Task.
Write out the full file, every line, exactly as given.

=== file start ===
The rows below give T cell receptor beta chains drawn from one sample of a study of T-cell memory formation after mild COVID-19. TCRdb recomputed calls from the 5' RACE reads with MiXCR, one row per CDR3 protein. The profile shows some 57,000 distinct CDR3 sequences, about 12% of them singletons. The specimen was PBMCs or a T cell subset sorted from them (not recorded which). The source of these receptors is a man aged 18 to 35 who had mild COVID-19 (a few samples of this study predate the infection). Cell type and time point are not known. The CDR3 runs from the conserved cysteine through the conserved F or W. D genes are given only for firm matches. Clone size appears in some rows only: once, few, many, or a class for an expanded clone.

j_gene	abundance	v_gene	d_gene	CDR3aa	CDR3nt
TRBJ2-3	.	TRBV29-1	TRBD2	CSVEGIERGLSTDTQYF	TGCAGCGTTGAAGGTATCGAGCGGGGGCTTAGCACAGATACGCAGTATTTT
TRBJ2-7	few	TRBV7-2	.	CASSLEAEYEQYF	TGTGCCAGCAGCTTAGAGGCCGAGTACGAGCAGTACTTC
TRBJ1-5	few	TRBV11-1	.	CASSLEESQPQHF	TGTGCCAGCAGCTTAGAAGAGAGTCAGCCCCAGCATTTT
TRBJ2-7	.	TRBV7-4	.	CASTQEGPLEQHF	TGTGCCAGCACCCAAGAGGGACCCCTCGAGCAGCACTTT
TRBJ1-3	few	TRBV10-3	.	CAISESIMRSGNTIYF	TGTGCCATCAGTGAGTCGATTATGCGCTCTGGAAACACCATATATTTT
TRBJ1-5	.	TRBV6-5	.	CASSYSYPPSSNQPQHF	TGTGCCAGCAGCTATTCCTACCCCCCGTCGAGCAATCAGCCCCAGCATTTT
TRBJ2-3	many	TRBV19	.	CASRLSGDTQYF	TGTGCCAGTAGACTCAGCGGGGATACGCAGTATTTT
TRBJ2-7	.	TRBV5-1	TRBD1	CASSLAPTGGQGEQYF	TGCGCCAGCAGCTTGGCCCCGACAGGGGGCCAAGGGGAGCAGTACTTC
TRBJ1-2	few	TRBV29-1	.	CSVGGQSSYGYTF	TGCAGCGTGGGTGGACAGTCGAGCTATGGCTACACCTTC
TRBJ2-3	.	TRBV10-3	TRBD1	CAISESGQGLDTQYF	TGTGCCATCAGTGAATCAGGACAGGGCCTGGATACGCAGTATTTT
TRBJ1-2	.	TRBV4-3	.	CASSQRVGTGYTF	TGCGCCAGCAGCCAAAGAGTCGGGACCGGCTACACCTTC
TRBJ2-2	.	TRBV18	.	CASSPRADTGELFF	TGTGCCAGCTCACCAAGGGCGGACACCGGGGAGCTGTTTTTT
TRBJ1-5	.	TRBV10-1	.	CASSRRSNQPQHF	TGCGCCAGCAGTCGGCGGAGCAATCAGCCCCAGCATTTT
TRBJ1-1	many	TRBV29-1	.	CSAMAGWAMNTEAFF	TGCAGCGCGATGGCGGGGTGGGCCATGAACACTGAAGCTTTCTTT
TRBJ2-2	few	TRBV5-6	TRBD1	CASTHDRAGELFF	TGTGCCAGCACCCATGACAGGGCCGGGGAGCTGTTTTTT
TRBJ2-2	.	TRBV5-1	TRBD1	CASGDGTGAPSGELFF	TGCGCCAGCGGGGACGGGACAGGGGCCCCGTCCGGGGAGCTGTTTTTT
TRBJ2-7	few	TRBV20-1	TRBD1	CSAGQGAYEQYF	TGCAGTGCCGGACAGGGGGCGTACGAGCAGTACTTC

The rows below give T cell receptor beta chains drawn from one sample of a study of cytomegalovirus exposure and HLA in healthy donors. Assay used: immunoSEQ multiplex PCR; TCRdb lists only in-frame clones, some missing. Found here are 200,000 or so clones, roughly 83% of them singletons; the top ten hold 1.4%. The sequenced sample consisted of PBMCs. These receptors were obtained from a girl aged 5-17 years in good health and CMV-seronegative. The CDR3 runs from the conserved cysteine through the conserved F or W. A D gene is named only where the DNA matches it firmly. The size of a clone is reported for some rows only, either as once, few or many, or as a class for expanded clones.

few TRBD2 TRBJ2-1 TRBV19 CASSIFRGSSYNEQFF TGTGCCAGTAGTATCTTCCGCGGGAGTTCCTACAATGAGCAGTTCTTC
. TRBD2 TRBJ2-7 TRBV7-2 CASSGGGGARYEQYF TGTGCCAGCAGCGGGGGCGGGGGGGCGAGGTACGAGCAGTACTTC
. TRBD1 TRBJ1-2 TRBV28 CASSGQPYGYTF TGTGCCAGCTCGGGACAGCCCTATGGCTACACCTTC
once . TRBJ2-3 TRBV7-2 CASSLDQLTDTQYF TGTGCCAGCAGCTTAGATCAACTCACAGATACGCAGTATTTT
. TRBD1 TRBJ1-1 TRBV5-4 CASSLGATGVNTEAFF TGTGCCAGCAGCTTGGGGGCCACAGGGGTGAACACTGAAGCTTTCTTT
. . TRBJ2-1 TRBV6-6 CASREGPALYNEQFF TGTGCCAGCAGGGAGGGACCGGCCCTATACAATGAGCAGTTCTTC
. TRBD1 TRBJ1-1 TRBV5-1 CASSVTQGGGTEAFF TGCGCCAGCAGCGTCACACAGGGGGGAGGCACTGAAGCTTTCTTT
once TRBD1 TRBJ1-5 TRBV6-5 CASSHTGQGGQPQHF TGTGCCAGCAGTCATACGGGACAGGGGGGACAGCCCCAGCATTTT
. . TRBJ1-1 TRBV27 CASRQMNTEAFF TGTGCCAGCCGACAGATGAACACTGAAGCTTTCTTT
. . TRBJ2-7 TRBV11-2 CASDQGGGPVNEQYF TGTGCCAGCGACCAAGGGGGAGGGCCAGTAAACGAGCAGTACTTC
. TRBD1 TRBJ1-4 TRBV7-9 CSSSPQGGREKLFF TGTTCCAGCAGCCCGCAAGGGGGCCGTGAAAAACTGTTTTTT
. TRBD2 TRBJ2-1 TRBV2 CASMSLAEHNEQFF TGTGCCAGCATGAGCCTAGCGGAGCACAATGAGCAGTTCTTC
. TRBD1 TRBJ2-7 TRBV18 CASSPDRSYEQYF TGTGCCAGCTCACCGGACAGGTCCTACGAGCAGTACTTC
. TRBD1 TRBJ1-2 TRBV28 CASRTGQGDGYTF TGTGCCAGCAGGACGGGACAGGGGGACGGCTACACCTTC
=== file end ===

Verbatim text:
The rows below give T cell receptor beta chains drawn from one sample of a study of T-cell memory formation after mild COVID-19. TCRdb recomputed calls from the 5' RACE reads with MiXCR, one row per CDR3 protein. The profile shows some 57,000 distinct CDR3 sequences, about 12% of them singletons. The specimen was PBMCs or a T cell subset sorted from them (not recorded which). The source of these receptors is a man aged 18 to 35 who had mild COVID-19 (a few samples of this study predate the infection). Cell type and time point are not known. The CDR3 runs from the conserved cysteine through the conserved F or W. D genes are given only for firm matches. Clone size appears in some rows only: once, few, many, or a class for an expanded clone.

j_gene	abundance	v_gene	d_gene	CDR3aa	CDR3nt
TRBJ2-3	.	TRBV29-1	TRBD2	CSVEGIERGLSTDTQYF	TGCAGCGTTGAAGGTATCGAGCGGGGGCTTAGCACAGATACGCAGTATTTT
TRBJ2-7	few	TRBV7-2	.	CASSLEAEYEQYF	TGTGCCAGCAGCTTAGAGGCCGAGTACGAGCAGTACTTC
TRBJ1-5	few	TRBV11-1	.	CASSLEESQPQHF	TGTGCCAGCAGCTTAGAAGAGAGTCAGCCCCAGCATTTT
TRBJ2-7	.	TRBV7-4	.	CASTQEGPLEQHF	TGTGCCAGCACCCAAGAGGGACCCCTCGAGCAGCACTTT
TRBJ1-3	few	TRBV10-3	.	CAISESIMRSGNTIYF	TGTGCCATCAGTGAGTCGATTATGCGCTCTGGAAACACCATATATTTT
TRBJ1-5	.	TRBV6-5	.	CASSYSYPPSSNQPQHF	TGTGCCAGCAGCTATTCCTACCCCCCGTCGAGCAATCAGCCCCAGCATTTT
TRBJ2-3	many	TRBV19	.	CASRLSGDTQYF	TGTGCCAGTAGACTCAGCGGGGATACGCAGTATTTT
TRBJ2-7	.	TRBV5-1	TRBD1	CASSLAPTGGQGEQYF	TGCGCCAGCAGCTTGGCCCCGACAGGGGGCCAAGGGGAGCAGTACTTC
TRBJ1-2	few	TRBV29-1	.	CSVGGQSSYGYTF	TGCAGCGTGGGTGGACAGTCGAGCTATGGCTACACCTTC
TRBJ2-3	.	TRBV10-3	TRBD1	CAISESGQGLDTQYF	TGTGCCATCAGTGAATCAGGACAGGGCCTGGATACGCAGTATTTT
TRBJ1-2	.	TRBV4-3	.	CASSQRVGTGYTF	TGCGCCAGCAGCCAAAGAGTCGGGACCGGCTACACCTTC
TRBJ2-2	.	TRBV18	.	CASSPRADTGELFF	TGTGCCAGCTCACCAAGGGCGGACACCGGGGAGCTGTTTTTT
TRBJ1-5	.	TRBV10-1	.	CASSRRSNQPQHF	TGCGCCAGCAGTCGGCGGAGCAATCAGCCCCAGCATTTT
TRBJ1-1	many	TRBV29-1	.	CSAMAGWAMNTEAFF	TGCAGCGCGATGGCGGGGTGGGCCATGAACACTGAAGCTTTCTTT
TRBJ2-2	few	TRBV5-6	TRBD1	CASTHDRAGELFF	TGTGCCAGCACCCATGACAGGGCCGGGGAGCTGTTTTTT
TRBJ2-2	.	TRBV5-1	TRBD1	CASGDGTGAPSGELFF	TGCGCCAGCGGGGACGGGACAGGGGCCCCGTCCGGGGAGCTGTTTTTT
TRBJ2-7	few	TRBV20-1	TRBD1	CSAGQGAYEQYF	TGCAGTGCCGGACAGGGGGCGTACGAGCAGTACTTC

The rows below give T cell receptor beta chains drawn from one sample of a study of cytomegalovirus exposure and HLA in healthy donors. Assay used: immunoSEQ multiplex PCR; TCRdb lists only in-frame clones, some missing. Found here are 200,000 or so clones, roughly 83% of them singletons; the top ten hold 1.4%. The sequenced sample consisted of PBMCs. These receptors were obtained from a girl aged 5-17 years in good health and CMV-seronegative. The CDR3 runs from the conserved cysteine through the conserved F or W. A D gene is named only where the DNA matches it firmly. The size of a clone is reported for some rows only, either as once, few or many, or as a class for expanded clones.

few TRBD2 TRBJ2-1 TRBV19 CASSIFRGSSYNEQFF TGTGCCAGTAGTATCTTCCGCGGGAGTTCCTACAATGAGCAGTTCTTC
. TRBD2 TRBJ2-7 TRBV7-2 CASSGGGGARYEQYF TGTGCCAGCAGCGGGGGCGGGGGGGCGAGGTACGAGCAGTACTTC
. TRBD1 TRBJ1-2 TRBV28 CASSGQPYGYTF TGTGCCAGCTCGGGACAGCCCTATGGCTACACCTTC
once . TRBJ2-3 TRBV7-2 CASSLDQLTDTQYF TGTGCCAGCAGCTTAGATCAACTCACAGATACGCAGTATTTT
. TRBD1 TRBJ1-1 TRBV5-4 CASSLGATGVNTEAFF TGTGCCAGCAGCTTGGGGGCCACAGGGGTGAACACTGAAGCTTTCTTT
. . TRBJ2-1 TRBV6-6 CASREGPALYNEQFF TGTGCCAGCAGGGAGGGACCGGCCCTATACAATGAGCAGTTCTTC
. TRBD1 TRBJ1-1 TRBV5-1 CASSVTQGGGTEAFF TGCGCCAGCAGCGTCACACAGGGGGGAGGCACTGAAGCTTTCTTT
once TRBD1 TRBJ1-5 TRBV6-5 CASSHTGQGGQPQHF TGTGCCAGCAGTCATACGGGACAGGGGGGACAGCCCCAGCATTTT
. . TRBJ1-1 TRBV27 CASRQMNTEAFF TGTGCCAGCCGACAGATGAACACTGAAGCTTTCTTT
. . TRBJ2-7 TRBV11-2 CASDQGGGPVNEQYF TGTGCCAGCGACCAAGGGGGAGGGCCAGTAAACGAGCAGTACTTC
. TRBD1 TRBJ1-4 TRBV7-9 CSSSPQGGREKLFF TGTTCCAGCAGCCCGCAAGGGGGCCGTGAAAAACTGTTTTTT
. TRBD2 TRBJ2-1 TRBV2 CASMSLAEHNEQFF TGTGCCAGCATGAGCCTAGCGGAGCACAATGAGCAGTTCTTC
. TRBD1 TRBJ2-7 TRBV18 CASSPDRSYEQYF TGTGCCAGCTCACCGGACAGGTCCTACGAGCAGTACTTC
. TRBD1 TRBJ1-2 TRBV28 CASRTGQGDGYTF TGTGCCAGCAGGACGGGACAGGGGGACGGCTACACCTTC